can improve i.e. the steam production quality of our
WFPP

44

21 Century Advanced Concept for Waste-Fired Power Plants

Our research and development is concentrated on the following areas:


Advanced computer modeling of
combustion systems and boilers
Advanced Combustion Control systems
and harmful emissions control
Partnership in a long-term basic
research program with the CHEC group at
the Danish Technical University, DTU.

Electrical efficiency
In Denmark thermal treatment of waste has
been an important part of our waste handling, and as a consequence of EU-legislation
the share of waste to be combusted is increasing in Europe. The development of technologies which increases the energy utilisation of
waste combustion and simultaneously reduces the environmental impact is thus a natural
and important consequence of the influence
that thermal treatment of waste has in our society.
The electricity production and handling of
the bottom ash are two of the most important
parameters influencing on the economy of a
waste to energy plant.
In Southern Europe on the whole the electricity production in waste to energy plants
are essential for the overall economy of the
plant and often decisively whether the plant
is being erected or not. In several Northern
European countries (e.g. Sweden or Germany)
a considerable contribution is given for electricity produced from waste. And in Southern
Europe the value of heat is very low and the
electricity production will thus be the most
important income together with the reception fee (the charge a waste to energy plant
collects for treating waste). Electricity generated from waste incineration may replace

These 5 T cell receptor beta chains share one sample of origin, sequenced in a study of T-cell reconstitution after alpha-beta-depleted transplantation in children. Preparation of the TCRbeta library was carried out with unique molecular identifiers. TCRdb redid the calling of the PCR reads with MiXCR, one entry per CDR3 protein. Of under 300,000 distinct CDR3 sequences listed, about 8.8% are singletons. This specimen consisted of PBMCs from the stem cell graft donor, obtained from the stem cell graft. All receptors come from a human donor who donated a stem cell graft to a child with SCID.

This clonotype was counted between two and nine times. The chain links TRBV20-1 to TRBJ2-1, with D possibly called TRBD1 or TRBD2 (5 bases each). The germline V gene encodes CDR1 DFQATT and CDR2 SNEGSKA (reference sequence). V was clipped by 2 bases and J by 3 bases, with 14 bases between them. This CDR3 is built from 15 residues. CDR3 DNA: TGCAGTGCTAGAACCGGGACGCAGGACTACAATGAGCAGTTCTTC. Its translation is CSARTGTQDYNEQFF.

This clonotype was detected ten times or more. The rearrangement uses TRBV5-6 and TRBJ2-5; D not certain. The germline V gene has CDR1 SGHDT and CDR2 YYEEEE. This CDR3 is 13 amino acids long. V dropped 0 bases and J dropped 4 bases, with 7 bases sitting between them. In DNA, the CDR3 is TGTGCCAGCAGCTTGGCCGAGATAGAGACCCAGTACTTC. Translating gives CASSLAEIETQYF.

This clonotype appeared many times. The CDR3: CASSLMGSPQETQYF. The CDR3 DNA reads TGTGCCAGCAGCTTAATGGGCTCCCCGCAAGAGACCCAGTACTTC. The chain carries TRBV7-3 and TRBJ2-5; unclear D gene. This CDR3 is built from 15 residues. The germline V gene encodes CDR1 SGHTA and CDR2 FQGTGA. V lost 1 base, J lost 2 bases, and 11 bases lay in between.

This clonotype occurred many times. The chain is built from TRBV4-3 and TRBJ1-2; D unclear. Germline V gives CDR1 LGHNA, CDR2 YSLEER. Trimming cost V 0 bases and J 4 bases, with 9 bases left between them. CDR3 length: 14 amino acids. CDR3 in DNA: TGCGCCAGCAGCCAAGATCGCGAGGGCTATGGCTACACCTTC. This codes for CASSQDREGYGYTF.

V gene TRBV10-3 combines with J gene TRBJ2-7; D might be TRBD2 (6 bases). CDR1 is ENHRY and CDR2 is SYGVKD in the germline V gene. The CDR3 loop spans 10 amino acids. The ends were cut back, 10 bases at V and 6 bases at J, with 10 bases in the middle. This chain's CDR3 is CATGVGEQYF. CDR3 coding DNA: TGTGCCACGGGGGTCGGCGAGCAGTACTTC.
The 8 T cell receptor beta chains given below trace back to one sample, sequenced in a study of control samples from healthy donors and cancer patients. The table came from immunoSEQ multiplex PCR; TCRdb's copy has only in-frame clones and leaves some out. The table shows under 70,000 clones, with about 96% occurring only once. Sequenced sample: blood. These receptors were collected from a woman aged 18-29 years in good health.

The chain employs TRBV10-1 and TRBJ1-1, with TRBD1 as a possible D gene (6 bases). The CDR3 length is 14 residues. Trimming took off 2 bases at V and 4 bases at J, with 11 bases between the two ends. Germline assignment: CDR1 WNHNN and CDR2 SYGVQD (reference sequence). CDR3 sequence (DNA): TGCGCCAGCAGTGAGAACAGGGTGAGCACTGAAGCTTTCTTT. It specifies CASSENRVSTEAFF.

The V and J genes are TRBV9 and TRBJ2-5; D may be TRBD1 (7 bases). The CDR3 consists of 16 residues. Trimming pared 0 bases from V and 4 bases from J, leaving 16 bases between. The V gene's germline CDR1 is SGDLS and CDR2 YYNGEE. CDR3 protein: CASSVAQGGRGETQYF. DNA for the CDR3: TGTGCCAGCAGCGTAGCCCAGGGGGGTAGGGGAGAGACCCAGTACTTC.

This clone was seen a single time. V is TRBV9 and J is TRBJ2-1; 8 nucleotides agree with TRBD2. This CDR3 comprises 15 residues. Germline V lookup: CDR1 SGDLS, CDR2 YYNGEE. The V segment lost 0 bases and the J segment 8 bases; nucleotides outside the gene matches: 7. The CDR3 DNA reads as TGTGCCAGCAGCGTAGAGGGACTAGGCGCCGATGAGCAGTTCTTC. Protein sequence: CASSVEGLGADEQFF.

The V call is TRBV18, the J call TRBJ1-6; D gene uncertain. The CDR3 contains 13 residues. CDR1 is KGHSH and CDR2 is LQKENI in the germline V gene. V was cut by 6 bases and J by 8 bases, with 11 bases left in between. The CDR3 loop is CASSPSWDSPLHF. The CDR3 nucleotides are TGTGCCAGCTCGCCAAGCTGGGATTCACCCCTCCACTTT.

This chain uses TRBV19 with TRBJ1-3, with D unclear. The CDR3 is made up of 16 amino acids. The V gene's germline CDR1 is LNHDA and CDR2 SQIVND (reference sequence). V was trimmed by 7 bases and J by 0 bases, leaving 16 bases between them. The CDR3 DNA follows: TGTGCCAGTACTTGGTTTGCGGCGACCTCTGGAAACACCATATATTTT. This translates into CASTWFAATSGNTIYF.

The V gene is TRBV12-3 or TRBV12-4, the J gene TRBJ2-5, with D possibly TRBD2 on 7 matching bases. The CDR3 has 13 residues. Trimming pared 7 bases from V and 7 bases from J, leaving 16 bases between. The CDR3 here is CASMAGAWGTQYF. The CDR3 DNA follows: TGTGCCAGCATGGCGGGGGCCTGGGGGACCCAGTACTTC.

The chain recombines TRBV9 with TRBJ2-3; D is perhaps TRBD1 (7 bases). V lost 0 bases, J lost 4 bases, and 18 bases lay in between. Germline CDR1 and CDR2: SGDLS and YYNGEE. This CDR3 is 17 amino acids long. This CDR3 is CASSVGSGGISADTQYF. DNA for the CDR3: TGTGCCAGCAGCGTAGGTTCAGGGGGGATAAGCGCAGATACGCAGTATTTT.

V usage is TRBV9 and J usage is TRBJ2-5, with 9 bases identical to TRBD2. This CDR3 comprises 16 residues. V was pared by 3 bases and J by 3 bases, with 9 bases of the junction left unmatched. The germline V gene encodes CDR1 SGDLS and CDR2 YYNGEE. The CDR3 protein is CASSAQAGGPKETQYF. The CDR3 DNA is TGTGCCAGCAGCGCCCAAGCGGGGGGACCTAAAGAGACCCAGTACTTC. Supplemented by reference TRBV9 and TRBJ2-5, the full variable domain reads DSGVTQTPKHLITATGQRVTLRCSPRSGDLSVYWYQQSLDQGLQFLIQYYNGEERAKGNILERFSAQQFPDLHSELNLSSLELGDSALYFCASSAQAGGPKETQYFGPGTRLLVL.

fossils and thus reduce the CO2-emission and
contribute to reach the Kyoto objectives. In
Denmark it is a demand that all new major
waste to energy plants must be combined
heat and power plants. The electricity production typically makes up for 10-20% of
the revenues at a Danish combined heat and
power plant.

CFD simulation of
temperature profile in a
rotary-kiln

Today BWV work on a project to increase the


super heating temperature in the boiler of a
combustion plant. An increase of for example
50C of the super-heating temperature will be
able to increase the electrical efficiency by
approx. 4%. An increase of the electrical efficiency will thus influence substantially on the
economy of the Waste Fired Power Plant.

Bottom ash
The bottom ash makes up the biggest amount
of ash from waste combustion and consists
of non-combustible constituents. In certain
countries, e.g. Denmark, the bottom ash is
being recycled and used for constructional
works. In other countries the ash is being deposited which typically costs around 60-110
EUR each tonne. One of the environmental
impacts of the ash is the leaching of heavy
metals. Another aim of the R&D project is to
obtain a reduction of the heavy metal leaching in order to reduce the environmental impact and save costs for cleansing of percolate
from deposits. In Denmark the maturation
period of bottom ash in order to obtain an
acceptable heavy metal leaching (especially
lead) can be avoided or reduced.

very high initial and operational cost with


complicated facilities and very high energy
consumption.
Testing of sintering of different residues as for example flyash
Substantial reduction of TOC
Significantly improved bottom ash
quality as regards leaching of heavy
metals.
Significant improvement of fixation of
heavy metals at a temperature of 1,000
One hour residence time, slow rotation
for mixing (2~6 rph).

CFD grid model of a


rotary-kiln

Waste is the only fuel, no oil, gas, coal or electricity and no pure O2 is added.

Ferrox - stabilization
The managing of the gas treatment residues
is usually associated with high costs and an
environmental risk. The Ferrox-process is developed to manage combustion residue in an
environmentally safe way at a low cost. Compared to the costs of traditional cement stabilization, the Ferrox-process has the advantage that it reduces the overall mass of the
residue that has to be disposed of combined
with a good stabilization.

Untreated APC-residues

Next generation sintering process


To stabilize the residual bottom ash and improve the ash quality, our method of sintering in a rotary kiln is used to stabilize heavy
metals.

The Ferrox-process stabilizes the residues,


whereby the release of heavy metals and salts
is substantially reduced compared to the untreated residues.

The physico-chemical treatment causes


changes, not only in porosity and density, but
also in the incorporation of metal ions into